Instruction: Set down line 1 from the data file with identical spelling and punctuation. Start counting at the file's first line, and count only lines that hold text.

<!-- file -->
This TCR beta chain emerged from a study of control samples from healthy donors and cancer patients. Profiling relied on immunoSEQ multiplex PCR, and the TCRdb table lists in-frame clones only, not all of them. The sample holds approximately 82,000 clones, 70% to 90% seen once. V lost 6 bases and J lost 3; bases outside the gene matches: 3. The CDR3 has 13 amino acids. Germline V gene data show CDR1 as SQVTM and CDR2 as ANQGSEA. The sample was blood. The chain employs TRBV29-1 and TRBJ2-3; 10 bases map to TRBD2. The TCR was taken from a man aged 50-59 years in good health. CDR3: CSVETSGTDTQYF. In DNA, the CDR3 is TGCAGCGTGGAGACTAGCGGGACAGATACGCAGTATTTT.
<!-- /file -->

This TCR beta chain emerged from a study of control samples from healthy donors and cancer patients. Profiling relied on immunoSEQ multiplex PCR, and the TCRdb table lists in-frame clones only, not all of them. The sample holds approximately 82,000 clones, 70% to 90% seen once. V lost 6 bases and J lost 3; bases outside the gene matches: 3. The CDR3 has 13 amino acids. Germline V gene data show CDR1 as SQVTM and CDR2 as ANQGSEA. The sample was blood. The chain employs TRBV29-1 and TRBJ2-3; 10 bases map to TRBD2. The TCR was taken from a man aged 50-59 years in good health. CDR3: CSVETSGTDTQYF. In DNA, the CDR3 is TGCAGCGTGGAGACTAGCGGGACAGATACGCAGTATTTT.